The only Christmas spirit that could possibly matter

I commend to you Ross Douthat’s column in The New York Times in which he compares the realism of the evil in a Dostoevsky novel and the reality of the evil in Connecticut. Douthat writes:

The only thing that my religious tradition has to offer to the bereaved of Newtown today — besides an appropriately respectful witness to their awful sorrow — is a version of that story, and the realism about suffering that it contains.

That realism may be hard to see at Christmastime, when the sentimental side of faith owns the cultural stage. But the Christmas story isn’t just the manger and the shepherds and the baby Jesus, meek and mild.

The rage of Herod is there as well, and the slaughtered innocents of Bethlehem, and the myrrh that prepares bodies for the grave. The cross looms behind the stable — the shadow of violence, agony and death.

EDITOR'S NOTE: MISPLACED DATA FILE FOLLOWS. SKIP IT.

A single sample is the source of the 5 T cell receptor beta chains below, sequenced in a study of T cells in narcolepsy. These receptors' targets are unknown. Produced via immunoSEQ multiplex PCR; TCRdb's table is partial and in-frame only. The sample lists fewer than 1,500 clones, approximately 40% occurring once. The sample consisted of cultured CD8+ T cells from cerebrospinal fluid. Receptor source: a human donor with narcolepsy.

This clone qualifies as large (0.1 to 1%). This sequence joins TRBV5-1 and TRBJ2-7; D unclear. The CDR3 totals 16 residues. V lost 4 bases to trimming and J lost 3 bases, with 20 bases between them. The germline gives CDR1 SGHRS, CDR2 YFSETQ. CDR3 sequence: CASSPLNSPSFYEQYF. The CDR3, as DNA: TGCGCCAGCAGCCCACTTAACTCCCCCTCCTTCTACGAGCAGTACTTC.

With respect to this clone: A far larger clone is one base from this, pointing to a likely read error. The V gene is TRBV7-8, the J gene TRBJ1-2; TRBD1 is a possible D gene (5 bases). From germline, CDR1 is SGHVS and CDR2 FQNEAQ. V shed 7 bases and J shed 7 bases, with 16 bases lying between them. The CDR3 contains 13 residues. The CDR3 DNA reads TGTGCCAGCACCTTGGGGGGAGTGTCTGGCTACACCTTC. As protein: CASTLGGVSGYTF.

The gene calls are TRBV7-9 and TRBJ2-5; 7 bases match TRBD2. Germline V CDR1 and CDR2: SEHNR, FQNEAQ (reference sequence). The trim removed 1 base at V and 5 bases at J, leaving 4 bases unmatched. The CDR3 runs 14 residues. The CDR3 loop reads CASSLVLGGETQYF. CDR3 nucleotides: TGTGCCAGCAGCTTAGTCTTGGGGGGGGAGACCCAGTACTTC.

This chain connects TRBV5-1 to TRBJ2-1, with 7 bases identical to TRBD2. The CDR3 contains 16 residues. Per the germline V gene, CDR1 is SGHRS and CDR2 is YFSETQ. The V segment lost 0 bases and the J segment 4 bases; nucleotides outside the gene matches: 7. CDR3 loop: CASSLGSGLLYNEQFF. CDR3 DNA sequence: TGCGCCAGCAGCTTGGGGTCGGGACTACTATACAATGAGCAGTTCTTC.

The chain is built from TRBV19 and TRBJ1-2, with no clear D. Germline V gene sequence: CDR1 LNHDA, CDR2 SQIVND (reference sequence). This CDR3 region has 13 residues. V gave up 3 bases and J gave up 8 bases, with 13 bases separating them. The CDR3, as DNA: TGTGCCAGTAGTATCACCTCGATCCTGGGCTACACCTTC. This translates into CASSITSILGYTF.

In the leafless hills of western Connecticut, this is the only Christmas spirit that could possibly matter now.

Read the rest here.

One Comment

  • James Rednour

    The Brothers K is the work that initiated my path to atheism and is the main reason I am no longer a theist. Ivan’s arguments against a good God are devastating and cannot be refuted by thinking individuals, so they are left in the category of “mystery”. As Ivan says to Alyosha, suppose one could create a perfect world for man but it could survive only by torturing to death “one tiny creature.” Would Alyosha be the architect of such a world? Of course, no person we would call “good” would agree, yet Christians let God off the hook for it.

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